In the federal budget, there are three untouchable categories of spending: Medicare, Social Security, and Defense. Which of these expenditures has grown fastest over the past decade? While the media is constantly pointing to runaway healthcare spending, defense spending has grown at 10% per year in the past decade, faster than any part of the budget. The Korean and Vietnam Wars were fought on 2/3 the current defense budget, and those were much larger conflicts than Iraq and Afghanistan! In his proposed budget, President Obama has indicated that he will attempt to make defense spending more efficient. Nonetheless, the budget shows defense spending rising from $600 Billion this year to nearly $700 Billion by 2019.
US defense spending during the Cold War (1946-1991) averaged $400 Billion per year in 2008 dollars, including both the Korean and Vietnam wars. By comparison, the 2008 defense budget including the Iraq War and troop surge was $676 Billion. It’s absurd enough that we defeated the Soviets with a much smaller military budget, but proposed budgets increase spending further, when the winding down of the Iraq war should enable a $100 Billion dollar decrease.
Winslow Wheeler at the Center for Defense Information notes that the military budget has doubled while the quantity of weaponry and quality of military readiness has actually declined. Department of Defense accounting is so poor (perhaps intentionally?) that the DoD has no idea how much money is really spent on its weapons programs. Rather than increasing the defense budget, President Obama should consider freezing it at the 2007 level for the balance of his presidency. This would eliminate almost $1 trillion in deficit spending, and would finally force the DoD to focus on accountability and efficiency. A $600 Billion defense budget is still triple that of our potential adversaries’ defense budgets combined, and would ensure our safety while forcing fiscal discipline on an untamed federal department.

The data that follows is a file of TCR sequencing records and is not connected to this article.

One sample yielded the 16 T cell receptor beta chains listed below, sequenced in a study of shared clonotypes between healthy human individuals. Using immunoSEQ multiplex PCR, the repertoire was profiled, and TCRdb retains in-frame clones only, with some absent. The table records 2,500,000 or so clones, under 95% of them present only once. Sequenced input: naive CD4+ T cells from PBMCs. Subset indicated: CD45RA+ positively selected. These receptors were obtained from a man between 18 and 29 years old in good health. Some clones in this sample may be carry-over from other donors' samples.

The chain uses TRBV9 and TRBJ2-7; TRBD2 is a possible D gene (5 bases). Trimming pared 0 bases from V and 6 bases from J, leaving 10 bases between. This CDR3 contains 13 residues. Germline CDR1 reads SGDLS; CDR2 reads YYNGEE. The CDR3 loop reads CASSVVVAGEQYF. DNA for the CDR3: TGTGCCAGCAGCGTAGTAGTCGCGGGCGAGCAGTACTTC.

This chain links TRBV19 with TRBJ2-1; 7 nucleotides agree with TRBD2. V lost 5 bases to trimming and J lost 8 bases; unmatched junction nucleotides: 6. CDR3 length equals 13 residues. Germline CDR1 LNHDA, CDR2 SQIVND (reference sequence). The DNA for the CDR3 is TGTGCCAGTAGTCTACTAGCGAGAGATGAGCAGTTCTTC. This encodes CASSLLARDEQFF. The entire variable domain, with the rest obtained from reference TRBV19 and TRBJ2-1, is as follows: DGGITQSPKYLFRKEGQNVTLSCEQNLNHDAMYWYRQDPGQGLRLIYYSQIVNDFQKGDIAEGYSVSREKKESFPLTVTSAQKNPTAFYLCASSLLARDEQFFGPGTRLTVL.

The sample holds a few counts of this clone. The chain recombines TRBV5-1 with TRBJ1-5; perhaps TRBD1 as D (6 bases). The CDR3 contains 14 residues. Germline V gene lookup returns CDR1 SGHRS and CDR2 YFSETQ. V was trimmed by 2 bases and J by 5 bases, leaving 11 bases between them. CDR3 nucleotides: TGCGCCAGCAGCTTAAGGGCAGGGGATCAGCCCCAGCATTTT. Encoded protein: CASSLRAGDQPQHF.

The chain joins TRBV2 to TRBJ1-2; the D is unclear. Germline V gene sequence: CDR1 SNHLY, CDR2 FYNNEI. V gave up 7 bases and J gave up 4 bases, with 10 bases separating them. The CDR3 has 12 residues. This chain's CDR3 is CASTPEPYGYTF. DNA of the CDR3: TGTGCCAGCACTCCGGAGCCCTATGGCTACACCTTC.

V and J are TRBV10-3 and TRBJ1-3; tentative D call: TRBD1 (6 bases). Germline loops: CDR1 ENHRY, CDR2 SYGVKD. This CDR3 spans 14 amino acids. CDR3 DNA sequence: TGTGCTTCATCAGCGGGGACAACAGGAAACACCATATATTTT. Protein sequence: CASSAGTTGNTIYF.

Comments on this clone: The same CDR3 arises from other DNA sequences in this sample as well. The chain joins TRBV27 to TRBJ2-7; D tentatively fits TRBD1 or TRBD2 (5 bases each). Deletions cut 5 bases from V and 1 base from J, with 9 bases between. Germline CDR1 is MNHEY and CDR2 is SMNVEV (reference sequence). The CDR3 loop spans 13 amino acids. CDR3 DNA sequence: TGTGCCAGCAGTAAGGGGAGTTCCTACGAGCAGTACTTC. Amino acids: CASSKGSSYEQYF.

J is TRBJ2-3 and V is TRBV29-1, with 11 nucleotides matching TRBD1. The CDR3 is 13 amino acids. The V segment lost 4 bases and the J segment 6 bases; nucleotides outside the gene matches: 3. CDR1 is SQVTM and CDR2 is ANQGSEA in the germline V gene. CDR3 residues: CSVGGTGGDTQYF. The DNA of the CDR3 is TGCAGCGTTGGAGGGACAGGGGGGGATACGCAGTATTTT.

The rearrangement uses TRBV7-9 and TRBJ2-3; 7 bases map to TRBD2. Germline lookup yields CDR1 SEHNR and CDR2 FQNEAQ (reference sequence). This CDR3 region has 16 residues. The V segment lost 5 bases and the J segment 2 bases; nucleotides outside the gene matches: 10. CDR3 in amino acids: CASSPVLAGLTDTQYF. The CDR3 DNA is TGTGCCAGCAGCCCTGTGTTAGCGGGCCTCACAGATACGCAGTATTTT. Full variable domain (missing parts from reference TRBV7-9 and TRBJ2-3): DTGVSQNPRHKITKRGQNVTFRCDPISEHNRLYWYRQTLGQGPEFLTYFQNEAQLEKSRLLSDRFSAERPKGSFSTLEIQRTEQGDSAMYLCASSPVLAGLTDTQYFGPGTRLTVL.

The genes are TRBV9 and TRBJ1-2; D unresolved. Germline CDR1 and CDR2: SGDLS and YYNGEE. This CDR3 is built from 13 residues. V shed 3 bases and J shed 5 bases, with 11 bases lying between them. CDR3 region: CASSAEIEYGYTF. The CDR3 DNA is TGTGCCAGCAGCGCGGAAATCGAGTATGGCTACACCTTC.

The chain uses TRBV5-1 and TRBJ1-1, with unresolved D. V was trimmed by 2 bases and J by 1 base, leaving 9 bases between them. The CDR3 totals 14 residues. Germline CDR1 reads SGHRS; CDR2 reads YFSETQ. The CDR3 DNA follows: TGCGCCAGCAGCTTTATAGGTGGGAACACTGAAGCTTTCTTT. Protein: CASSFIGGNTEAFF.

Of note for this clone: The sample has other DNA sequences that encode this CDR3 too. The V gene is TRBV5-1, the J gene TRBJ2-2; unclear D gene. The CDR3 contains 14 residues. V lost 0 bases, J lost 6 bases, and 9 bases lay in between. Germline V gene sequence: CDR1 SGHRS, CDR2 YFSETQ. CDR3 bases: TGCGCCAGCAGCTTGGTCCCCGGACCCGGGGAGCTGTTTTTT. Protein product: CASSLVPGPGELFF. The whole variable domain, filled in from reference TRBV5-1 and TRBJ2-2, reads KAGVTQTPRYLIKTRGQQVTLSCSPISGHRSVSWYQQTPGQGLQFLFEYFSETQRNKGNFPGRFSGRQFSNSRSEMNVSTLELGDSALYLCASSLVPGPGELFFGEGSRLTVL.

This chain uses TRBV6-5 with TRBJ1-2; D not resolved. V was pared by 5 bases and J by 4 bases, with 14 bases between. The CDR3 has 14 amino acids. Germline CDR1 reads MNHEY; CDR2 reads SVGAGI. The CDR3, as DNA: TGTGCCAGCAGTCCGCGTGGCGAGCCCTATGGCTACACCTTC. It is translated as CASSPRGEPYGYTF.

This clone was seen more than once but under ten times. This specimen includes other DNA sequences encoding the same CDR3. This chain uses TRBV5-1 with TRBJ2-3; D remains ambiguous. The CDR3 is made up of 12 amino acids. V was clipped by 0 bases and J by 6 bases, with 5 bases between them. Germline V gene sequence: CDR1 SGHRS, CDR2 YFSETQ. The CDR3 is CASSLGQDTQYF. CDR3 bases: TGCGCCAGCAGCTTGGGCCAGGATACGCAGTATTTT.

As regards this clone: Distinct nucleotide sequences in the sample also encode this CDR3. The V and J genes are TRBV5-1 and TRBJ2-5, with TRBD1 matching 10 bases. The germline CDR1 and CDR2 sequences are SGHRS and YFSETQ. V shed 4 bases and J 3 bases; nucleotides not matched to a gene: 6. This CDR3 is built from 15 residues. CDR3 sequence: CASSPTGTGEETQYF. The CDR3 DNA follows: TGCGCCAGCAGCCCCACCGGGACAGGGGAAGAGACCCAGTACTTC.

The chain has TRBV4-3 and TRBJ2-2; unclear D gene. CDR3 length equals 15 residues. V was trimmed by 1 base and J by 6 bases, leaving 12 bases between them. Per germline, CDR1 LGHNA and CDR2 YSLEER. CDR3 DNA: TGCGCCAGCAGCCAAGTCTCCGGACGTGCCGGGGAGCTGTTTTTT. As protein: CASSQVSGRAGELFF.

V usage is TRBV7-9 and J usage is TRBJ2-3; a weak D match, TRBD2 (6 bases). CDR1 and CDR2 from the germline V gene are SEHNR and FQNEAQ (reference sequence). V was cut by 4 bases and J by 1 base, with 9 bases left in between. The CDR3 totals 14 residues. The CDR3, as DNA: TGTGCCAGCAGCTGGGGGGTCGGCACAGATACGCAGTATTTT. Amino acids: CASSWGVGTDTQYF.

$258 Billion in 1998, $676 Billion in 2008 = 10% growth per year. Health care spending and social security also rise rapidly over the same period, but neither grew at this rate. See the following links for data:
http://www.defenselink.mil/comptroller/afr/fy2008/Fiscal_Year_2008_Department_of_Defense_Agency_Wide_Financial_Statements_and_Notes.pdf – Figure 1-5 and 1-6 show actual expenditures for 2008
 $676 Billion in 2008 vs. $400 Billion per year in 2008 dollars during the Cold War including Vietnam and Korea